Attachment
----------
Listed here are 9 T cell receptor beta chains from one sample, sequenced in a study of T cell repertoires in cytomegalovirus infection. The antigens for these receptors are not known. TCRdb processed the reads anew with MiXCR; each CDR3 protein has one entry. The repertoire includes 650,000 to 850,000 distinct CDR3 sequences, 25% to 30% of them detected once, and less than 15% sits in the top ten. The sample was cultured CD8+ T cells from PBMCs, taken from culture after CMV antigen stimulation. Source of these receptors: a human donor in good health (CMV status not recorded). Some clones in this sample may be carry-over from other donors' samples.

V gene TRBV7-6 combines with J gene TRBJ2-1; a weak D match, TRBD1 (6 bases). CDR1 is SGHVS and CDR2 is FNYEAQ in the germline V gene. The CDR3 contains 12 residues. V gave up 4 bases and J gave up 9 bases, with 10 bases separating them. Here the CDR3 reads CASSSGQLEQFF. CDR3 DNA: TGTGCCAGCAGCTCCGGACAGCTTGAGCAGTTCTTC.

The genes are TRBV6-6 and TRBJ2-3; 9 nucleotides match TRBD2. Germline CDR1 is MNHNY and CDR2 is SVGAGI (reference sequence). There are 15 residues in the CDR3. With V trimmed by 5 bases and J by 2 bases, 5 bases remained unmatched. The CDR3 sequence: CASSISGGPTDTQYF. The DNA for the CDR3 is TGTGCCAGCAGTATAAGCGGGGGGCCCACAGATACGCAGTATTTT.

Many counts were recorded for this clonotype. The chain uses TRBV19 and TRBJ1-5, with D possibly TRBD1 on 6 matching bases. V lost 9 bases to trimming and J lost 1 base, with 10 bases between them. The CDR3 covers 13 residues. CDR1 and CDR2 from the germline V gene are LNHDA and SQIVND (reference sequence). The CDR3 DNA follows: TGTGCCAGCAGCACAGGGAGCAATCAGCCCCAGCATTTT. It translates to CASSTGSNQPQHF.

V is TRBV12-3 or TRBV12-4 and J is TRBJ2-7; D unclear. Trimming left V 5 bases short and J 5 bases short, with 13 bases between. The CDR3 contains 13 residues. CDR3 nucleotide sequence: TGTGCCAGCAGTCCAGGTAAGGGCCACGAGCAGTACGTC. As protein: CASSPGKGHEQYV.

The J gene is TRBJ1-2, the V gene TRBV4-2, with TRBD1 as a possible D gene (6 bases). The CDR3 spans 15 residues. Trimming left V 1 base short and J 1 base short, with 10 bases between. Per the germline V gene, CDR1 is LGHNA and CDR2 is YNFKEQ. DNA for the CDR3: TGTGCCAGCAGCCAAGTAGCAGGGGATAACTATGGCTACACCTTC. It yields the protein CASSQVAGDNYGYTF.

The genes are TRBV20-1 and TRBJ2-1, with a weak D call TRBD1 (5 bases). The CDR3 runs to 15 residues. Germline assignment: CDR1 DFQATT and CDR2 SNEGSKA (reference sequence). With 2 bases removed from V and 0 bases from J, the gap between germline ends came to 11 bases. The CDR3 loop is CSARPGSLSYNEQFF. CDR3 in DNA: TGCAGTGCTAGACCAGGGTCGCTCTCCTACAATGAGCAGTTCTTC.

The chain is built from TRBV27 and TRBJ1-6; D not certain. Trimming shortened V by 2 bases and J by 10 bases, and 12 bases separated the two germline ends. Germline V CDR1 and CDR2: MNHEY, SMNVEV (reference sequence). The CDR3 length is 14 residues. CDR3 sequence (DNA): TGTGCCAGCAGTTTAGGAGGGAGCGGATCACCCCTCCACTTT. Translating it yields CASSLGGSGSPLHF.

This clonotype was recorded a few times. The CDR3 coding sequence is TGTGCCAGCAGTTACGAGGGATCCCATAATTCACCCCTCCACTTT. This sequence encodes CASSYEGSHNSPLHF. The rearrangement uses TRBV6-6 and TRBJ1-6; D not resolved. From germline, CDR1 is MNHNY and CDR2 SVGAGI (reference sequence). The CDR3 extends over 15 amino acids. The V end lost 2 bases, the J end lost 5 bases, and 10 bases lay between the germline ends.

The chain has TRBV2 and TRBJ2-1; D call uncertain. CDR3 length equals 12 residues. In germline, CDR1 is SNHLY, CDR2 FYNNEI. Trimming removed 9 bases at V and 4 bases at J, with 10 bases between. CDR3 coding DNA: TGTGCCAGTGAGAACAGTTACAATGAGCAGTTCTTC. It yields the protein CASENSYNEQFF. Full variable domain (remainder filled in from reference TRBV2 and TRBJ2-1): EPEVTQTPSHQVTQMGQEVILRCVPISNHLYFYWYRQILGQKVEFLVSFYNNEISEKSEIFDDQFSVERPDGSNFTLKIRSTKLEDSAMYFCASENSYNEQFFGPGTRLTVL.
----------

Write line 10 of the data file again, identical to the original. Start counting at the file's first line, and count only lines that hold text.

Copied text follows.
The chain has TRBV2 and TRBJ2-1; D call uncertain. CDR3 length equals 12 residues. In germline, CDR1 is SNHLY, CDR2 FYNNEI. Trimming removed 9 bases at V and 4 bases at J, with 10 bases between. CDR3 coding DNA: TGTGCCAGTGAGAACAGTTACAATGAGCAGTTCTTC. It yields the protein CASENSYNEQFF. Full variable domain (remainder filled in from reference TRBV2 and TRBJ2-1): EPEVTQTPSHQVTQMGQEVILRCVPISNHLYFYWYRQILGQKVEFLVSFYNNEISEKSEIFDDQFSVERPDGSNFTLKIRSTKLEDSAMYFCASENSYNEQFFGPGTRLTVL.